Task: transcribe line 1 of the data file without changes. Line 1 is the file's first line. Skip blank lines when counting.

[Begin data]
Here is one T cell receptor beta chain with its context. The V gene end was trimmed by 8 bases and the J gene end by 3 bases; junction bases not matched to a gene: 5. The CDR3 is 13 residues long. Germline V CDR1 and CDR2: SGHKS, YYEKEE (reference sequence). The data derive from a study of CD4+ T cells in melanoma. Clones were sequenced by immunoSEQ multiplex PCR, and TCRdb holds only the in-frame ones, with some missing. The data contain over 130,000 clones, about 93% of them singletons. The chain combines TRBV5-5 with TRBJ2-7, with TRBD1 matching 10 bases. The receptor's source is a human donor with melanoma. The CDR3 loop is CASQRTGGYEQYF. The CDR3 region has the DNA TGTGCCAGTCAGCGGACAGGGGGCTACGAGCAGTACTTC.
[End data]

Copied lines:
Here is one T cell receptor beta chain with its context. The V gene end was trimmed by 8 bases and the J gene end by 3 bases; junction bases not matched to a gene: 5. The CDR3 is 13 residues long. Germline V CDR1 and CDR2: SGHKS, YYEKEE (reference sequence). The data derive from a study of CD4+ T cells in melanoma. Clones were sequenced by immunoSEQ multiplex PCR, and TCRdb holds only the in-frame ones, with some missing. The data contain over 130,000 clones, about 93% of them singletons. The chain combines TRBV5-5 with TRBJ2-7, with TRBD1 matching 10 bases. The receptor's source is a human donor with melanoma. The CDR3 loop is CASQRTGGYEQYF. The CDR3 region has the DNA TGTGCCAGTCAGCGGACAGGGGGCTACGAGCAGTACTTC.